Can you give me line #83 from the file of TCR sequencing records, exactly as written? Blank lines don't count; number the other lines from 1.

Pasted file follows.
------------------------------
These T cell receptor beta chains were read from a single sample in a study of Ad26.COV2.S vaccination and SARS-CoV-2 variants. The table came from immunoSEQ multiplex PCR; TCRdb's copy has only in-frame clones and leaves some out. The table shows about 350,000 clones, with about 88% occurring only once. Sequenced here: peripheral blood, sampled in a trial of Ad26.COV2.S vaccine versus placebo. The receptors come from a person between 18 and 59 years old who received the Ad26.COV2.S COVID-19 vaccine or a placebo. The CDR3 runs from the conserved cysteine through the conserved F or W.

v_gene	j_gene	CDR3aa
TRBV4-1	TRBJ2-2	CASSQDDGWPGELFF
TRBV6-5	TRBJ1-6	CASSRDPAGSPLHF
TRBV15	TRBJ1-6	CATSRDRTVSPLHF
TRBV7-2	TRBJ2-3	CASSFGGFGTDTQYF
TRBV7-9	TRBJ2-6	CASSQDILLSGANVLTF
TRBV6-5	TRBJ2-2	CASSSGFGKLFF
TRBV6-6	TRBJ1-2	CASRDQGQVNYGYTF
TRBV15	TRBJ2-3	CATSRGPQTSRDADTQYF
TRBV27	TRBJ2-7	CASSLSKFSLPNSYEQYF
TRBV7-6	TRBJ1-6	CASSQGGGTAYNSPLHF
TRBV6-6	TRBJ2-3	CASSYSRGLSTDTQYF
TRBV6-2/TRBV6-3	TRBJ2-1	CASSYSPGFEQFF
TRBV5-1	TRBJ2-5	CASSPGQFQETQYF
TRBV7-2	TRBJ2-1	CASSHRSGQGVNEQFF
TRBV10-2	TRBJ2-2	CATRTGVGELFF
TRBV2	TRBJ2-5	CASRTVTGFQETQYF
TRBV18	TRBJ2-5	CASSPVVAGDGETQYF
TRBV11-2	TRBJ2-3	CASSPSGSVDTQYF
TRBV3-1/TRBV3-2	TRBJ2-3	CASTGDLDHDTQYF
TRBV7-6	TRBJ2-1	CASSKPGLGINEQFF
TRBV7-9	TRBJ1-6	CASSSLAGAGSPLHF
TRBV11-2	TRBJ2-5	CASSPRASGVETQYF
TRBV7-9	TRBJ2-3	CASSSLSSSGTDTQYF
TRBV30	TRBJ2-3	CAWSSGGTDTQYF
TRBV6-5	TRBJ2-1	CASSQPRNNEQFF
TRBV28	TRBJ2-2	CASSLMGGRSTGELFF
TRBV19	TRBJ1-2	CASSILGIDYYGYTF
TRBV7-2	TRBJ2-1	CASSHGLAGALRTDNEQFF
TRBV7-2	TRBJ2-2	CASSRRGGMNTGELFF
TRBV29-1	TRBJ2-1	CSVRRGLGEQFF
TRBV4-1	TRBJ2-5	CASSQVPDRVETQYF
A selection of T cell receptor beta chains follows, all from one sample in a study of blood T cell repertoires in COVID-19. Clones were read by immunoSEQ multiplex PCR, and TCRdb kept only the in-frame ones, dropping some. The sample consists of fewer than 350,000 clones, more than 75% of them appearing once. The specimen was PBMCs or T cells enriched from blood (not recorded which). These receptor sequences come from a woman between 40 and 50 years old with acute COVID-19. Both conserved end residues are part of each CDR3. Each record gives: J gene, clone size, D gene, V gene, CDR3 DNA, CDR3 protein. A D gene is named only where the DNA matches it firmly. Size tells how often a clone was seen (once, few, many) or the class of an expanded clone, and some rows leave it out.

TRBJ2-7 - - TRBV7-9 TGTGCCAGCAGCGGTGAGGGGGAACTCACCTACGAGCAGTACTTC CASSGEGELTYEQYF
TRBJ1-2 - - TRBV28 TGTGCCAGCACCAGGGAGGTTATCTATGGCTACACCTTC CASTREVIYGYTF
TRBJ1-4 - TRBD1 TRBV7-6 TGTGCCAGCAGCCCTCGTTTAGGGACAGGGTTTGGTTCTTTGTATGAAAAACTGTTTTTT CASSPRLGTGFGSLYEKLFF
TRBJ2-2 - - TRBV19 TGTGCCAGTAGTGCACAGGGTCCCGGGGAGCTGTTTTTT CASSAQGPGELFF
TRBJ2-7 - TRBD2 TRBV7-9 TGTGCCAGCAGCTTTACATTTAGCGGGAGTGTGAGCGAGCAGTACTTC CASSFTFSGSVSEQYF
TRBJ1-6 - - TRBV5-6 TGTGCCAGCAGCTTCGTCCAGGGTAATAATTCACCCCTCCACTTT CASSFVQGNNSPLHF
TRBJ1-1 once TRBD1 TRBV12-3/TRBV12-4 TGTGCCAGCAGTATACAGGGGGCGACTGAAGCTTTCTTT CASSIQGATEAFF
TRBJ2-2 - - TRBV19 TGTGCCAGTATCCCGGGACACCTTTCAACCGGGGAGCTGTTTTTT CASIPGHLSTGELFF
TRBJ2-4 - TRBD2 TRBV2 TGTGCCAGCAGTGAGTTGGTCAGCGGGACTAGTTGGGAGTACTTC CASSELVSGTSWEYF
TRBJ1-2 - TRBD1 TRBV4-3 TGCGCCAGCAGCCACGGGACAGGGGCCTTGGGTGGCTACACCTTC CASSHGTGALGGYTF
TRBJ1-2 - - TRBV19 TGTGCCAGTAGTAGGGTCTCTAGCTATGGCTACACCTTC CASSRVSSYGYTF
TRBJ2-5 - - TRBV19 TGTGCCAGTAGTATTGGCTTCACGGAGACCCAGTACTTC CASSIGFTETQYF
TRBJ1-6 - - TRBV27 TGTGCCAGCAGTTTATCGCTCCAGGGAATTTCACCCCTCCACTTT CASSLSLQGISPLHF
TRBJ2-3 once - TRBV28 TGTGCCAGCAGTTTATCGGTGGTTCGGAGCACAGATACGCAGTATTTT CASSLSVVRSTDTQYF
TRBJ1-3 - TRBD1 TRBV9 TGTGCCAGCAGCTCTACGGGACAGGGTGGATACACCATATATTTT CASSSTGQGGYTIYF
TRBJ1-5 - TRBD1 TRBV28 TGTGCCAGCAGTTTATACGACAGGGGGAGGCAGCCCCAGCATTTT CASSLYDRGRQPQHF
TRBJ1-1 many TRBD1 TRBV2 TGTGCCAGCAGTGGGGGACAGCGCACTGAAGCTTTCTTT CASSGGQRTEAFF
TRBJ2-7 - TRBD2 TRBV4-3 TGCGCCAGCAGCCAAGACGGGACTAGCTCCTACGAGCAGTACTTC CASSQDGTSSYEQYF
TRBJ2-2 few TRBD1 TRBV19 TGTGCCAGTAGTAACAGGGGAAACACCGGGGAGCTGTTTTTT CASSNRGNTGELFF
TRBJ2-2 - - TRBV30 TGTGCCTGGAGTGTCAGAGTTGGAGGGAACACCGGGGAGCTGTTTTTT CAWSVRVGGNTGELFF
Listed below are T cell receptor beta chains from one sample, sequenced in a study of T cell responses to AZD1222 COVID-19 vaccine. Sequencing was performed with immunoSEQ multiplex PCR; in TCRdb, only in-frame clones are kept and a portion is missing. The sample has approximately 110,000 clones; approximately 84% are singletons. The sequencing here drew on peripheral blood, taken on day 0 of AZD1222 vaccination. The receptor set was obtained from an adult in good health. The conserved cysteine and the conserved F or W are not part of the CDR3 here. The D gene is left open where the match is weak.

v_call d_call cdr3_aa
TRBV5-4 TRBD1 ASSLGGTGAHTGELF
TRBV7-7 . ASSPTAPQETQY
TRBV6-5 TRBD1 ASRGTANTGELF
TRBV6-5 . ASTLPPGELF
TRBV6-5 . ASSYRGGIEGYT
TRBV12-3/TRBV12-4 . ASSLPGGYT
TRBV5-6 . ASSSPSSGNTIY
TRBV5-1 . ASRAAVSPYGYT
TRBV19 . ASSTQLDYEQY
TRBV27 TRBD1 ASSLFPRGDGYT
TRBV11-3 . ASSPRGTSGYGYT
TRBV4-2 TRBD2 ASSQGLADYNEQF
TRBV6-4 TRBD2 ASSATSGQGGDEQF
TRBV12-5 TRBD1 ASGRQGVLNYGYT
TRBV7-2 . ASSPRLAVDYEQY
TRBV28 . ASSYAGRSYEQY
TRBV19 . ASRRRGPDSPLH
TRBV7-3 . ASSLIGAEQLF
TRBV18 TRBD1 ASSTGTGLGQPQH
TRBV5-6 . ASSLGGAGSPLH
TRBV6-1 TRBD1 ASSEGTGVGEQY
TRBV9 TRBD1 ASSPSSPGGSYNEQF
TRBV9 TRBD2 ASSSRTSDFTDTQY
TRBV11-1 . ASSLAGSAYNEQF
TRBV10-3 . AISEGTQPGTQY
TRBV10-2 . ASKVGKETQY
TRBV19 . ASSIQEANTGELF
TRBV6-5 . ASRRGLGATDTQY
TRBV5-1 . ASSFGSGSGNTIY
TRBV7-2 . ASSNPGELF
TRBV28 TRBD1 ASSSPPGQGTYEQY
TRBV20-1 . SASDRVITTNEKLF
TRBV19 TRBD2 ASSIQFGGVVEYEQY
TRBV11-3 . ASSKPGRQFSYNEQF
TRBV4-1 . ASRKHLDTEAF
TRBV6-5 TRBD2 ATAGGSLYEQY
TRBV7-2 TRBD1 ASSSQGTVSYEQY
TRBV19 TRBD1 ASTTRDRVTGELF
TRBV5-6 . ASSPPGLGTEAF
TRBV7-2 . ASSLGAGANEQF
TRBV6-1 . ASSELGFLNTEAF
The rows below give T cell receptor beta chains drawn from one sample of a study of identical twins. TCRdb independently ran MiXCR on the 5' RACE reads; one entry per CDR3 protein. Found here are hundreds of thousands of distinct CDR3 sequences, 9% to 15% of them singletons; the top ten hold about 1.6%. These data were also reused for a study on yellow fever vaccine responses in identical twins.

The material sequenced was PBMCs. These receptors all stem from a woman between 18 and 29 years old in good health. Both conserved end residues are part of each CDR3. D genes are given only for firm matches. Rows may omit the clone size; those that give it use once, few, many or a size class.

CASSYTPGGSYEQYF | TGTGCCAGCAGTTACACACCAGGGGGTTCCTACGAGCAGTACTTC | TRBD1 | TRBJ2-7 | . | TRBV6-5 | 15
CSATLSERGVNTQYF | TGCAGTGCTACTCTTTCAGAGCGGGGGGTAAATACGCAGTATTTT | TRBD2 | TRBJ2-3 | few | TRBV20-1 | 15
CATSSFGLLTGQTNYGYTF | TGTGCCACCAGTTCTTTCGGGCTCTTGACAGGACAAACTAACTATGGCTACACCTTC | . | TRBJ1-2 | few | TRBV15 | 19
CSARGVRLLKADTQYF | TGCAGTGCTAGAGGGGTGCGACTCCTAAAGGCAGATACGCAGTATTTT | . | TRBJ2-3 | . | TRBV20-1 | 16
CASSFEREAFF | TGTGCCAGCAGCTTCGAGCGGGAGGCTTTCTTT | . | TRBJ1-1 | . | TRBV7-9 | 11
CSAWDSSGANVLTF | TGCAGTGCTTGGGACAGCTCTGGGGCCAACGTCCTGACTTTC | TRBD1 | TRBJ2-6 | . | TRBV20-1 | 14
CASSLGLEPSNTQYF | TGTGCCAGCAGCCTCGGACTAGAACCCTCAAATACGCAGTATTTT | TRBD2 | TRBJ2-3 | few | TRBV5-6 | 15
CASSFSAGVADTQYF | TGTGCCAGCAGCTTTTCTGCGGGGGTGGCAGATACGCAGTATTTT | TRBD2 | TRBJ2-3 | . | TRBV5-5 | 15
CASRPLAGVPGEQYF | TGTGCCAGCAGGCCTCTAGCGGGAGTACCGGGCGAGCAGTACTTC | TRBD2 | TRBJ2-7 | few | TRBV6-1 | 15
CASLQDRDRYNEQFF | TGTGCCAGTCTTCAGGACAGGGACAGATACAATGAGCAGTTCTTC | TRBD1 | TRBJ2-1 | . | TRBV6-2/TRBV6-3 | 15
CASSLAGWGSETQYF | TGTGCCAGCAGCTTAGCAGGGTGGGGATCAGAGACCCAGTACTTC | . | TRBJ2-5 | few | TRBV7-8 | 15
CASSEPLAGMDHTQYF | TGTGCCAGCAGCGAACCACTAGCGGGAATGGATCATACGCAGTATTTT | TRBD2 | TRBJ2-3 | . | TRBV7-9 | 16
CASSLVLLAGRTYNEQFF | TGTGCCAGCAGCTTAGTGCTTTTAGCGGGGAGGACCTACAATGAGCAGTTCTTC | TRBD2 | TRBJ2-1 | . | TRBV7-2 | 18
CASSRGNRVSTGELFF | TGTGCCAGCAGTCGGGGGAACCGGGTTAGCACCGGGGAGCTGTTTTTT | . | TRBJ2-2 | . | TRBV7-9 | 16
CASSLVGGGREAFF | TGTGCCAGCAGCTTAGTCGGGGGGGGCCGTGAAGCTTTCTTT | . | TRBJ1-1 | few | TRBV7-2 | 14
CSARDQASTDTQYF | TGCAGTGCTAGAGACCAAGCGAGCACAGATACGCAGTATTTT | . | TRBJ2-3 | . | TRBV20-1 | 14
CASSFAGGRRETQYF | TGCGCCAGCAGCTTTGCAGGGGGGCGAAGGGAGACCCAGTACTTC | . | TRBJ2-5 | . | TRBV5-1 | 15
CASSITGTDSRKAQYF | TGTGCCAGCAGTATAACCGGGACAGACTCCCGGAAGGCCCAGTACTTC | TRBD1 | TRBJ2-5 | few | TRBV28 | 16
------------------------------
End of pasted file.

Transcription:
TRBV19 . ASSIQEANTGELF